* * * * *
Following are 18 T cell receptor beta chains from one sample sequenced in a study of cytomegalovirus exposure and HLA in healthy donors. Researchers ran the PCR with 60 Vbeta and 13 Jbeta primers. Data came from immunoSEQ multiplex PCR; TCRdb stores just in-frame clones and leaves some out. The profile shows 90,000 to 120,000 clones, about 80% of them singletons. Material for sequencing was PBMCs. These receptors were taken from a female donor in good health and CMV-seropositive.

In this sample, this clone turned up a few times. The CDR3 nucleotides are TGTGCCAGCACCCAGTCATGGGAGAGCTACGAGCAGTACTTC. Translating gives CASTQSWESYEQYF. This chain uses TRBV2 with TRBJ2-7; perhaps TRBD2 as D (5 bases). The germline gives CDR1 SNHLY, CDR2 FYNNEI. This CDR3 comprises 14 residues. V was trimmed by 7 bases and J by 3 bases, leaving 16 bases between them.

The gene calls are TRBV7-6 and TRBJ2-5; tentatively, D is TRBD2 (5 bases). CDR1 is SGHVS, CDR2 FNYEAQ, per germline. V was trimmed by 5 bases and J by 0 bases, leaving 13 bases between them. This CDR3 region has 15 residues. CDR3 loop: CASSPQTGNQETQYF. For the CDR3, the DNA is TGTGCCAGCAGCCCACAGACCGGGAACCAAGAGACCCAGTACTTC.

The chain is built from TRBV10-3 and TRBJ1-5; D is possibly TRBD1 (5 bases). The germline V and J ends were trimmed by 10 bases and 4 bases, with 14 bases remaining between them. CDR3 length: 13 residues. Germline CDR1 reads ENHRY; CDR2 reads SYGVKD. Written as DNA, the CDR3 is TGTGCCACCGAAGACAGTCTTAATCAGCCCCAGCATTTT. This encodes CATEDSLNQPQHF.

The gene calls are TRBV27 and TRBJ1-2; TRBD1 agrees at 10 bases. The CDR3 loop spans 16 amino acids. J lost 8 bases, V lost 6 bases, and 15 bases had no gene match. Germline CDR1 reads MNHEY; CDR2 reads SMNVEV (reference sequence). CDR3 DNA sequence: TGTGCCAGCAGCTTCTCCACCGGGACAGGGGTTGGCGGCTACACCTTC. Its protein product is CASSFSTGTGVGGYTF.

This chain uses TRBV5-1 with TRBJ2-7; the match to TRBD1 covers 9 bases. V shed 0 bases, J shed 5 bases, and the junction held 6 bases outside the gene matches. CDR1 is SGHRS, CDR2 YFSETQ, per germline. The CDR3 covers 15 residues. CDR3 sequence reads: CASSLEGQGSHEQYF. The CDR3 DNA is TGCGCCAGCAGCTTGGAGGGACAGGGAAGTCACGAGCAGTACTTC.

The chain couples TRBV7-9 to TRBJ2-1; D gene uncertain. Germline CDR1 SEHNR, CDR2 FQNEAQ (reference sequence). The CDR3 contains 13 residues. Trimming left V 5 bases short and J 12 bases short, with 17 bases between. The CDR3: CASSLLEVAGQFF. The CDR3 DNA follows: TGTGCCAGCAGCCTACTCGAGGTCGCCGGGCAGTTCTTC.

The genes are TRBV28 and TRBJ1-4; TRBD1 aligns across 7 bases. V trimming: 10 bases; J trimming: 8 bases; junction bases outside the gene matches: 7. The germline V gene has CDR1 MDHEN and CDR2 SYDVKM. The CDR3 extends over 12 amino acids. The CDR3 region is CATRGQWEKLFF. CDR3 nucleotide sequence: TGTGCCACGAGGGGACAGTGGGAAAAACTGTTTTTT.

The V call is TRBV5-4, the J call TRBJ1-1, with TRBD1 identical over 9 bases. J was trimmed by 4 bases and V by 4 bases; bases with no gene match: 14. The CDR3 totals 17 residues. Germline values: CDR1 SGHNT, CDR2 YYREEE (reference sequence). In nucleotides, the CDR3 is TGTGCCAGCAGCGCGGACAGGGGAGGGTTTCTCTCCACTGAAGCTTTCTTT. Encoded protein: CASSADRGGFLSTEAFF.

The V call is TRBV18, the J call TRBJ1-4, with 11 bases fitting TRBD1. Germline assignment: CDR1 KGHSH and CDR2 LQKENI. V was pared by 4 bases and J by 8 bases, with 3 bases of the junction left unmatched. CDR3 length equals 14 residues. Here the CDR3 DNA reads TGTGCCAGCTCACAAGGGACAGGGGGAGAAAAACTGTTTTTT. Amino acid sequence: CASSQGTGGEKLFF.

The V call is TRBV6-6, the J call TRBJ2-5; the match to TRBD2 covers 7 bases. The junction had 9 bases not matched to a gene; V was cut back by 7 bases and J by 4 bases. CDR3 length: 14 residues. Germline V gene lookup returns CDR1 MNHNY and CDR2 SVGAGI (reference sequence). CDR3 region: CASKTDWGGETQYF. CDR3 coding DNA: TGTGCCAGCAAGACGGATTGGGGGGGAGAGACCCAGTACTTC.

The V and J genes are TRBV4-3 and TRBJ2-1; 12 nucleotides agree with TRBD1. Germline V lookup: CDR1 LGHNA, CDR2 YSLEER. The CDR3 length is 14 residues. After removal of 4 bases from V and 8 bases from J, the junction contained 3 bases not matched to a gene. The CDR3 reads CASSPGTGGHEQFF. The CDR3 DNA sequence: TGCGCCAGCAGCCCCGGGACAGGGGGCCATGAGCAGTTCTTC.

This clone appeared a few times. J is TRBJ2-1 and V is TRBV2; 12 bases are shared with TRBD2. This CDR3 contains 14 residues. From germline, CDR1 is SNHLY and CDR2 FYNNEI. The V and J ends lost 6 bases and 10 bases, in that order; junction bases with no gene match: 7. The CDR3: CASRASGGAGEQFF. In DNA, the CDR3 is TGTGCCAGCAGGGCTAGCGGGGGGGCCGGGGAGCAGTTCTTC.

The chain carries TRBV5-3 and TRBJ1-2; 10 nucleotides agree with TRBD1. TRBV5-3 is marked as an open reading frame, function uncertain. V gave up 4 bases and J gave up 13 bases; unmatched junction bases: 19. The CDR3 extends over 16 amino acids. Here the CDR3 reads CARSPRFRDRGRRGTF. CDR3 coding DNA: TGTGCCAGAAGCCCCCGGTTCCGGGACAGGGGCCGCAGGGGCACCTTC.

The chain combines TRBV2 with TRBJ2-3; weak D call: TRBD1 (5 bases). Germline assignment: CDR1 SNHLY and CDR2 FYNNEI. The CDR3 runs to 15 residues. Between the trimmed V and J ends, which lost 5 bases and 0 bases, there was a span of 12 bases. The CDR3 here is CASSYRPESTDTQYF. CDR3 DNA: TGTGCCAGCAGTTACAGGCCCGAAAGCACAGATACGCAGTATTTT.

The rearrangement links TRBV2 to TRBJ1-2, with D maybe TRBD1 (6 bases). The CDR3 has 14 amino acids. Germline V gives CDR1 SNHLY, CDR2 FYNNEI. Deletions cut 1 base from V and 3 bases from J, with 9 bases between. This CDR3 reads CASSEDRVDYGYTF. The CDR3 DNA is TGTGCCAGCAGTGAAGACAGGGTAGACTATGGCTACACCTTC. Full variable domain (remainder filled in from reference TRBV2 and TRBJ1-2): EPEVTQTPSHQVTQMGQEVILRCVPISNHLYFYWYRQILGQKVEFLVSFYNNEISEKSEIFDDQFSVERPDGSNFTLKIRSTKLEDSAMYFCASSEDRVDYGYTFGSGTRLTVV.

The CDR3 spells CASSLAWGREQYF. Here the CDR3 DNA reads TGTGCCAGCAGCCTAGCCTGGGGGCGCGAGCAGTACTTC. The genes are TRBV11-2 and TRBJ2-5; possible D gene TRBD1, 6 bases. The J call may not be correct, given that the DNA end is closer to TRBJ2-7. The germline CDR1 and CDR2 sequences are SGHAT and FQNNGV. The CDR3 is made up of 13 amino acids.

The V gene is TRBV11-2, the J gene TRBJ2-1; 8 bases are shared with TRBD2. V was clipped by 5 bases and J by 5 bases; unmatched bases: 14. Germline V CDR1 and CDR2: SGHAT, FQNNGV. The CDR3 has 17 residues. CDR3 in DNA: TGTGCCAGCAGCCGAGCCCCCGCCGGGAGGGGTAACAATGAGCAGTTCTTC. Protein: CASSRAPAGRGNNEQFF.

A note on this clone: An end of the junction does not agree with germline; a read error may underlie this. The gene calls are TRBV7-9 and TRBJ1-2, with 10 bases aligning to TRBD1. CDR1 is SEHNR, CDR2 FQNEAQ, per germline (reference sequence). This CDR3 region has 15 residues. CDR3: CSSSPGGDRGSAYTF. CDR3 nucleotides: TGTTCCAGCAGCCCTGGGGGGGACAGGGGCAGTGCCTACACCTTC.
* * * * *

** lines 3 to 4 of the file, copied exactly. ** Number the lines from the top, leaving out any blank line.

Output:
The gene calls are TRBV7-6 and TRBJ2-5; tentatively, D is TRBD2 (5 bases). CDR1 is SGHVS, CDR2 FNYEAQ, per germline. V was trimmed by 5 bases and J by 0 bases, leaving 13 bases between them. This CDR3 region has 15 residues. CDR3 loop: CASSPQTGNQETQYF. For the CDR3, the DNA is TGTGCCAGCAGCCCACAGACCGGGAACCAAGAGACCCAGTACTTC.

The chain is built from TRBV10-3 and TRBJ1-5; D is possibly TRBD1 (5 bases). The germline V and J ends were trimmed by 10 bases and 4 bases, with 14 bases remaining between them. CDR3 length: 13 residues. Germline CDR1 reads ENHRY; CDR2 reads SYGVKD. Written as DNA, the CDR3 is TGTGCCACCGAAGACAGTCTTAATCAGCCCCAGCATTTT. This encodes CATEDSLNQPQHF.